B2Books: Learning to Compete as Value Chains

Building High Performance Supply Chains of the Future - An Excerpt From Supply Chain Cybermastery

[From iSource Business, January 2002] One of the standout features of the New Economy is that a critical mass of outsourcing options has been achieved. This implies that vertical integration as a business model no longer makes the most sense. Instead, the winning structure that is beginning to take shape is a horizontal and networked one. Instead of two-way trading relationships between a supplier and a customer, business is increasingly revolving around Keiretsu-like chain networks made up of portfolios of partnerships, both natural and unnatural, between companies both within and across industries.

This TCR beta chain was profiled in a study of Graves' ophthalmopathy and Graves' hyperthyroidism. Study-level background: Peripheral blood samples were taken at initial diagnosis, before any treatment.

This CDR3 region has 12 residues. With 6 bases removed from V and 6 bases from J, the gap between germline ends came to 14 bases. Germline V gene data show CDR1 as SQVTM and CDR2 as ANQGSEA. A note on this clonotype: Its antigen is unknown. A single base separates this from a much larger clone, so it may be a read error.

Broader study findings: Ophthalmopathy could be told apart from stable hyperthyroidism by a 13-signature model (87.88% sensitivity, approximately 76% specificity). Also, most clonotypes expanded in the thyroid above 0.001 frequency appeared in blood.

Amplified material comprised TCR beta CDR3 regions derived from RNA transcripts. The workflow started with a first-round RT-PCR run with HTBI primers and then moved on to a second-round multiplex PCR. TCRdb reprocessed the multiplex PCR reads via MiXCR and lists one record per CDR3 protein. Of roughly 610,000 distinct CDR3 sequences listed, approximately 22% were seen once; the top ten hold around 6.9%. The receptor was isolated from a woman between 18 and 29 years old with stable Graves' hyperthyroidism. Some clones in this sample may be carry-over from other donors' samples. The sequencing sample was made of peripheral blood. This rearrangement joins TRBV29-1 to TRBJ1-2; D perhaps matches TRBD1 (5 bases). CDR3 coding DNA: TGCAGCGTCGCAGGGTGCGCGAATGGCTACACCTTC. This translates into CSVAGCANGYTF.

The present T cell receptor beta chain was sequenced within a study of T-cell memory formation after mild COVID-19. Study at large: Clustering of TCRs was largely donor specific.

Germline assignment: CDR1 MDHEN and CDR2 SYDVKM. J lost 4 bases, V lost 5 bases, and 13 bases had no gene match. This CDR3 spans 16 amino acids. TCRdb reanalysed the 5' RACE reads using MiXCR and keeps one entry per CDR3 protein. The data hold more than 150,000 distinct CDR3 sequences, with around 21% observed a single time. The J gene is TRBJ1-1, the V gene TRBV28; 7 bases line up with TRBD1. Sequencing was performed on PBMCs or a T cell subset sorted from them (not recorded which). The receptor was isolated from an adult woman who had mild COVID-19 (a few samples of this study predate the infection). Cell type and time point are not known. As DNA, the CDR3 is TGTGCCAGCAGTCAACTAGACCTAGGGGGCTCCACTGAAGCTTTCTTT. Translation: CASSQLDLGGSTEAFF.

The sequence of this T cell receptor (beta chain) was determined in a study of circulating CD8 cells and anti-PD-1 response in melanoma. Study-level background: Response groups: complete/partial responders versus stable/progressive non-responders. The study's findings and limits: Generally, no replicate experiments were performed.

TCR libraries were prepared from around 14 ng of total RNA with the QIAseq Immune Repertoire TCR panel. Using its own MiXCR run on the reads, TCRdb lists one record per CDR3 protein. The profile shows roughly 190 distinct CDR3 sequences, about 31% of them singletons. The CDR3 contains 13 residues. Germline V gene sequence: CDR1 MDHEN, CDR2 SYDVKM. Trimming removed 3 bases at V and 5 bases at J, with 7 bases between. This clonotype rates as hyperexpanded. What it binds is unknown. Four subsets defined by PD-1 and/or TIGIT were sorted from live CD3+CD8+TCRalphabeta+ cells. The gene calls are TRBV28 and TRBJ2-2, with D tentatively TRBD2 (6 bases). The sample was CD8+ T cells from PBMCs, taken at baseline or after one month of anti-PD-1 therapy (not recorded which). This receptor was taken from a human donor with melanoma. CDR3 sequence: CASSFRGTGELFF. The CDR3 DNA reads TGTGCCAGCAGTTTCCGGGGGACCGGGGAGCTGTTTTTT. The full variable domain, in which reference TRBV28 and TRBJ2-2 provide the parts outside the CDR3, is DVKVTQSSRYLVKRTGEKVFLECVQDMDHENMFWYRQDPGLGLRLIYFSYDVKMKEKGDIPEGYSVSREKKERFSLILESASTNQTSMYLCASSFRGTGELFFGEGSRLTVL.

The eKeiretsu groups, based on the industrial structure of post-war Japan, involve horizontally and vertically linked groupings of companies working together. Competition among these groups will be as value chains involving similar groupings of competitor companies. Such competition is not new; the defense, construction and aerospace industries have had such group relationships for many years. 

 

The difference today is the speed of decision-making and execution enabled by new business models and Web-based technologies. Companies will need to operate faster, with more partners, and in more complex areas than ever before - and then continuously accelerate their new capabilities. To get to that point, companies need to build upon the business fundamentals and capabilities they practice today.